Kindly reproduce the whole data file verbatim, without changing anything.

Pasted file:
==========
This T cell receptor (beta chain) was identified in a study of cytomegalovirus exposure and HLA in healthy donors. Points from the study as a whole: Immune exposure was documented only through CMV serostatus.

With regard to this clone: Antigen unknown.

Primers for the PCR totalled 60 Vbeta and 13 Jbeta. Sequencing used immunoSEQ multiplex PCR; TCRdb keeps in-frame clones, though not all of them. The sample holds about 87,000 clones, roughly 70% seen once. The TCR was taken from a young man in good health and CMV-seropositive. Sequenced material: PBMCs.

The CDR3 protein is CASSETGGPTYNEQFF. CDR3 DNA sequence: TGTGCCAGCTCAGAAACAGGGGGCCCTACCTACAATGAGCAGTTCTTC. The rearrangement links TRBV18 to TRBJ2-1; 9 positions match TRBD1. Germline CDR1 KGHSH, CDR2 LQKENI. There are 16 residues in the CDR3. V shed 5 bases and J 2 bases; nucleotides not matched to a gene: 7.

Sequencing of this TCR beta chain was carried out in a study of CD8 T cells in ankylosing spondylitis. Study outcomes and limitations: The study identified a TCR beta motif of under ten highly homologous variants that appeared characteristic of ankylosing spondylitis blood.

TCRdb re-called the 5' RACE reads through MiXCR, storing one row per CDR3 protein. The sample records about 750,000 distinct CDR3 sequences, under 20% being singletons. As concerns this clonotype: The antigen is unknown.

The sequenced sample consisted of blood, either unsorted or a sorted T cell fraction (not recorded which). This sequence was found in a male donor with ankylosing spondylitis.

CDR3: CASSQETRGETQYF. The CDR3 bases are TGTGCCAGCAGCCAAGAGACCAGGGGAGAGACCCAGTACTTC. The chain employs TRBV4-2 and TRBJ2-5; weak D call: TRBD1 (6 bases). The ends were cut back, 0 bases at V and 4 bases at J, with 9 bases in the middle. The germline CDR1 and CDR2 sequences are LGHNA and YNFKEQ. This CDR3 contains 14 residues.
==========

This T cell receptor (beta chain) was identified in a study of cytomegalovirus exposure and HLA in healthy donors. Points from the study as a whole: Immune exposure was documented only through CMV serostatus.

With regard to this clone: Antigen unknown.

Primers for the PCR totalled 60 Vbeta and 13 Jbeta. Sequencing used immunoSEQ multiplex PCR; TCRdb keeps in-frame clones, though not all of them. The sample holds about 87,000 clones, roughly 70% seen once. The TCR was taken from a young man in good health and CMV-seropositive. Sequenced material: PBMCs.

The CDR3 protein is CASSETGGPTYNEQFF. CDR3 DNA sequence: TGTGCCAGCTCAGAAACAGGGGGCCCTACCTACAATGAGCAGTTCTTC. The rearrangement links TRBV18 to TRBJ2-1; 9 positions match TRBD1. Germline CDR1 KGHSH, CDR2 LQKENI. There are 16 residues in the CDR3. V shed 5 bases and J 2 bases; nucleotides not matched to a gene: 7.

Sequencing of this TCR beta chain was carried out in a study of CD8 T cells in ankylosing spondylitis. Study outcomes and limitations: The study identified a TCR beta motif of under ten highly homologous variants that appeared characteristic of ankylosing spondylitis blood.

TCRdb re-called the 5' RACE reads through MiXCR, storing one row per CDR3 protein. The sample records about 750,000 distinct CDR3 sequences, under 20% being singletons. As concerns this clonotype: The antigen is unknown.

The sequenced sample consisted of blood, either unsorted or a sorted T cell fraction (not recorded which). This sequence was found in a male donor with ankylosing spondylitis.

CDR3: CASSQETRGETQYF. The CDR3 bases are TGTGCCAGCAGCCAAGAGACCAGGGGAGAGACCCAGTACTTC. The chain employs TRBV4-2 and TRBJ2-5; weak D call: TRBD1 (6 bases). The ends were cut back, 0 bases at V and 4 bases at J, with 9 bases in the middle. The germline CDR1 and CDR2 sequences are LGHNA and YNFKEQ. This CDR3 contains 14 residues.